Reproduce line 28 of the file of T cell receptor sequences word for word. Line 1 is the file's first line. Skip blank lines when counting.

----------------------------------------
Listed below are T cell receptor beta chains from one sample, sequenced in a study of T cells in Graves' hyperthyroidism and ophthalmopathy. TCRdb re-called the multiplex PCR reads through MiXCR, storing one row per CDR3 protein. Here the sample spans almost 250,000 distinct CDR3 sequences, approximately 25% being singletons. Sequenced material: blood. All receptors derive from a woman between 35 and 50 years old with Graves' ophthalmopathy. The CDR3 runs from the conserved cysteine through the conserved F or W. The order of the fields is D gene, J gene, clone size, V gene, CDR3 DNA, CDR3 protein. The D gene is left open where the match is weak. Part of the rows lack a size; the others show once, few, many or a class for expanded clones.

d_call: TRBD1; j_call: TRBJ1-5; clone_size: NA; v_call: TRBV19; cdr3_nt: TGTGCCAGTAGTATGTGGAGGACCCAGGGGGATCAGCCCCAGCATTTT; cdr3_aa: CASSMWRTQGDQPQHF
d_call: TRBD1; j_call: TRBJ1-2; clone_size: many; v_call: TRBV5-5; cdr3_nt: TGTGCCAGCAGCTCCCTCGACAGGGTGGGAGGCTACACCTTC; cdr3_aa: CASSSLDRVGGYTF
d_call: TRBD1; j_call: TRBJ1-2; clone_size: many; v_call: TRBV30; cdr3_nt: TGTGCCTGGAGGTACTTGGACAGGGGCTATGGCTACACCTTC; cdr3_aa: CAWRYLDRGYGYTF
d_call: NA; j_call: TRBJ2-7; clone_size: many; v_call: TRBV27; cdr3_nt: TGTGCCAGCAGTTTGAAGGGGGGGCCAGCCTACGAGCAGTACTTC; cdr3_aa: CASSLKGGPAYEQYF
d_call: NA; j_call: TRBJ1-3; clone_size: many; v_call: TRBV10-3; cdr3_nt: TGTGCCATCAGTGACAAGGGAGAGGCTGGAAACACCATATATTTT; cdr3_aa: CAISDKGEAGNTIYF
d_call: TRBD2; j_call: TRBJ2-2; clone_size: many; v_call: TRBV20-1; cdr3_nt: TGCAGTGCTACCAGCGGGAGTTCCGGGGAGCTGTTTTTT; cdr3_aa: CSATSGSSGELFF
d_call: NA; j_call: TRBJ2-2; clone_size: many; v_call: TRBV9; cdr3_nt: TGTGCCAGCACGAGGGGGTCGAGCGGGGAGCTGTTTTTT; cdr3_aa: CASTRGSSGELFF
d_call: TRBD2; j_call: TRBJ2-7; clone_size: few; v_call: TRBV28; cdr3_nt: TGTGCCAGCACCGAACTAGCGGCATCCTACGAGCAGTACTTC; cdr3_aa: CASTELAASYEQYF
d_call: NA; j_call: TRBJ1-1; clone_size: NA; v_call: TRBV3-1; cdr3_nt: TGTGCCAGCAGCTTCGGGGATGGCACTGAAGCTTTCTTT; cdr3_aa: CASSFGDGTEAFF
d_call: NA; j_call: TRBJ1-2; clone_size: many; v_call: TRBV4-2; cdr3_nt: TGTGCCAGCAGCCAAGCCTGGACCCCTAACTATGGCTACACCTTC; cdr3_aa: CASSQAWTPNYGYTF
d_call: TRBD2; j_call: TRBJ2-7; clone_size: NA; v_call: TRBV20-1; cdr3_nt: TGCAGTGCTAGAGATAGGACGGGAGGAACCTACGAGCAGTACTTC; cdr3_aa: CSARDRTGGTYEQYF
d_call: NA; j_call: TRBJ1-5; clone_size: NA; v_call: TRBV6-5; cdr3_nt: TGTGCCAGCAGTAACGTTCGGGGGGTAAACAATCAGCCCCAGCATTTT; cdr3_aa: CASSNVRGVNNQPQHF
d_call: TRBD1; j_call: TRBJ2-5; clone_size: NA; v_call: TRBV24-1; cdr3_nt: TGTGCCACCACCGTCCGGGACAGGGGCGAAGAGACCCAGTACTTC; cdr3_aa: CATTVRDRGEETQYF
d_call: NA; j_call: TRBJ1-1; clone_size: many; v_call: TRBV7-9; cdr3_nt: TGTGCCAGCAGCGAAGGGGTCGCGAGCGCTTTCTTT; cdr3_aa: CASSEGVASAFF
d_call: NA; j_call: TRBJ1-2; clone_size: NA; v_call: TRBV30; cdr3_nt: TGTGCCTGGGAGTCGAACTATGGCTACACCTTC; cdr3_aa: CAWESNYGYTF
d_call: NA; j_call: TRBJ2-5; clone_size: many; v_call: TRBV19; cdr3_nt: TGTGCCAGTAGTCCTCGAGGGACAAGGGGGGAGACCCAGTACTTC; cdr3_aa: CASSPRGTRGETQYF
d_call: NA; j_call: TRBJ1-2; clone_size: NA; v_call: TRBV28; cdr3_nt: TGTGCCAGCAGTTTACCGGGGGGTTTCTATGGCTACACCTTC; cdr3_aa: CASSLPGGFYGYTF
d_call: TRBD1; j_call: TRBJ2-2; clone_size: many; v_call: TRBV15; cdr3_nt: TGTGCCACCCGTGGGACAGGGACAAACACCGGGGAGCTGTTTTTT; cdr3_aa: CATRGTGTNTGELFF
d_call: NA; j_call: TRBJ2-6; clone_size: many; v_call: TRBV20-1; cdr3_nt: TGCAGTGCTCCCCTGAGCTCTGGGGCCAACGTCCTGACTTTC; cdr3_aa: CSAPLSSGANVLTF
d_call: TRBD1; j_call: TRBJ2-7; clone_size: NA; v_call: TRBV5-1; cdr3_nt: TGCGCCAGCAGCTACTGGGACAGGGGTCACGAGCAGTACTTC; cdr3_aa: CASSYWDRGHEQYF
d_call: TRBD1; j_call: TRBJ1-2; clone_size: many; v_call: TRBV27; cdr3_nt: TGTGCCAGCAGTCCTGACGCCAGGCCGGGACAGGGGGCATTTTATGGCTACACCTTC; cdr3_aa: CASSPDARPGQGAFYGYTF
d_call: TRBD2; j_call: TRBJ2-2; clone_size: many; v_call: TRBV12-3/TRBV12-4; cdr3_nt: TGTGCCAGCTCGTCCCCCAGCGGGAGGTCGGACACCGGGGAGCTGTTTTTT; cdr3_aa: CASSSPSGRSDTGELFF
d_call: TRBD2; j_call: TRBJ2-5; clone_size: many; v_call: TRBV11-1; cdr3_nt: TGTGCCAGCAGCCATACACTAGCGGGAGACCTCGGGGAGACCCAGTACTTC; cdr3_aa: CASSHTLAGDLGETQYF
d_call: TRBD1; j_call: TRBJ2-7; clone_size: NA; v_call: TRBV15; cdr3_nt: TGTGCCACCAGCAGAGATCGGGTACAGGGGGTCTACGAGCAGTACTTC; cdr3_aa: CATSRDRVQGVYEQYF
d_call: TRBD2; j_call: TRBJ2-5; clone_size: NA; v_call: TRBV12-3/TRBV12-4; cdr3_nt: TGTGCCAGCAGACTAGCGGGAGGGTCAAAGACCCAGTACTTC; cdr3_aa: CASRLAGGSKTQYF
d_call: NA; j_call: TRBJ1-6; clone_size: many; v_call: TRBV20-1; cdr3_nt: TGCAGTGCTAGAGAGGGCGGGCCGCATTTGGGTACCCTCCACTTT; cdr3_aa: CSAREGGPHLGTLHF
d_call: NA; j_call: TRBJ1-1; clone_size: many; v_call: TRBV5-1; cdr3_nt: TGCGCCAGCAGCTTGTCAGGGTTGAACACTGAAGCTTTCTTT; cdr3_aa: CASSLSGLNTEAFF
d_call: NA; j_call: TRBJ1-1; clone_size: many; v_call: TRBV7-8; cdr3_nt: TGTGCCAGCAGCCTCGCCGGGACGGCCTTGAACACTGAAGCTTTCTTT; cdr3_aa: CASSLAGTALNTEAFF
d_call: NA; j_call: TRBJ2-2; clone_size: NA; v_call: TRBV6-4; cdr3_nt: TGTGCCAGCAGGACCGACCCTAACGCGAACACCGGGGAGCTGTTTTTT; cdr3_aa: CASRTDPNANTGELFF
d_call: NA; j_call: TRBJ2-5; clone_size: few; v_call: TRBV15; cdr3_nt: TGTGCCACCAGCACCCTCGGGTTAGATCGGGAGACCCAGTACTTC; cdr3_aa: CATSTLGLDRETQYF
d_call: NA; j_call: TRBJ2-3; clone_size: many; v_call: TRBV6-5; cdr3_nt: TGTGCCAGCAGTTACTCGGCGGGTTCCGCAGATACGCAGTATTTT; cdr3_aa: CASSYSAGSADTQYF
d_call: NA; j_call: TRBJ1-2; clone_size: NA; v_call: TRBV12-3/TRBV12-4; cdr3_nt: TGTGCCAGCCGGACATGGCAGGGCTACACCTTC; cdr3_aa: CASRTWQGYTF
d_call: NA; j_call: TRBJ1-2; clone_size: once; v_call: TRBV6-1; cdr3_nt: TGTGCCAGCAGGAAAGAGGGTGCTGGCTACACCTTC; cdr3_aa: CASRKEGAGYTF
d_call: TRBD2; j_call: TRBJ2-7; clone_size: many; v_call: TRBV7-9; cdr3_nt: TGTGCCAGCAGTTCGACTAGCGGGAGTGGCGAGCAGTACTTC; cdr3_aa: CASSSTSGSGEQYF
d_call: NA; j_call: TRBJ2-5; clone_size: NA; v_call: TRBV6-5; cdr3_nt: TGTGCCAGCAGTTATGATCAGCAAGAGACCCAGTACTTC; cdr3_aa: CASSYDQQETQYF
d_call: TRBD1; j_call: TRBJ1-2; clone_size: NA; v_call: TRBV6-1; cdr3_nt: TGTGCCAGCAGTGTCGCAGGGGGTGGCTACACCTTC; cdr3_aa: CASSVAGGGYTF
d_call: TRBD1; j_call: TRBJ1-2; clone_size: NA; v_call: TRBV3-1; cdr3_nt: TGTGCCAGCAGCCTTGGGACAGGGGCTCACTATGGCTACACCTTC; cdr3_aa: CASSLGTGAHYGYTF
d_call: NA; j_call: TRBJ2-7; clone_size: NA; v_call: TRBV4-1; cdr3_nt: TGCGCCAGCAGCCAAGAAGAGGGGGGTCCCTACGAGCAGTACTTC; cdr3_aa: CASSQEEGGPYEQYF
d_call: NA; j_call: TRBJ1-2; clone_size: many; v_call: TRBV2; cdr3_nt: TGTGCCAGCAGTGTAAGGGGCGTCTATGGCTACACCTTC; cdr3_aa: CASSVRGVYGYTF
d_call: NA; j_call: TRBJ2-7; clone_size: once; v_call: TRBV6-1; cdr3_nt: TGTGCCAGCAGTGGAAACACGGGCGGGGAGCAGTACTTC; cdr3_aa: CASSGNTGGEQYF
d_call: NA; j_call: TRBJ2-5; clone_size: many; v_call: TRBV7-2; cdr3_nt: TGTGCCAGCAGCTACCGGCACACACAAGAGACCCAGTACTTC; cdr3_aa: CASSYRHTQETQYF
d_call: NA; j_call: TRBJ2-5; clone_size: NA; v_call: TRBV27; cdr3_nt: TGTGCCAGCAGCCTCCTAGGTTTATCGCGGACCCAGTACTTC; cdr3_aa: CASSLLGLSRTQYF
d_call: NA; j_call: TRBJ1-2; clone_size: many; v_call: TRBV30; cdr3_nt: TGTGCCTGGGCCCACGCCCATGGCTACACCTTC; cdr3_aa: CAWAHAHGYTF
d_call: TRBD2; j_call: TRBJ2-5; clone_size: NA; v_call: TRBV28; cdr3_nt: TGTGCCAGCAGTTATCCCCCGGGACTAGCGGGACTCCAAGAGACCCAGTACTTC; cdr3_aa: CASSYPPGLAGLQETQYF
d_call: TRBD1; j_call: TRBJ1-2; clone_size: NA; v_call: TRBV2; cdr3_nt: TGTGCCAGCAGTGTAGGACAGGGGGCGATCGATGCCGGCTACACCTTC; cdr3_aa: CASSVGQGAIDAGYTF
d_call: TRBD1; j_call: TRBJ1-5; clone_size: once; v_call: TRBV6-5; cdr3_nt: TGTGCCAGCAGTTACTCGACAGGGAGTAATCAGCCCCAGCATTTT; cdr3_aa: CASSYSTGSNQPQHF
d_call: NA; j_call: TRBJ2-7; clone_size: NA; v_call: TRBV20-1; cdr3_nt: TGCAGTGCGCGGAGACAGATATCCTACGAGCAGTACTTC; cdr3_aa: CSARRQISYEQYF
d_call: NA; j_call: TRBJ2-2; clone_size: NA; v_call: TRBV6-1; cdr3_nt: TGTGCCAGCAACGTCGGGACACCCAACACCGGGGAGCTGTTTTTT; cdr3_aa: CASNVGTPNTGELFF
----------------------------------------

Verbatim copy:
d_call: NA; j_call: TRBJ1-1; clone_size: many; v_call: TRBV5-1; cdr3_nt: TGCGCCAGCAGCTTGTCAGGGTTGAACACTGAAGCTTTCTTT; cdr3_aa: CASSLSGLNTEAFF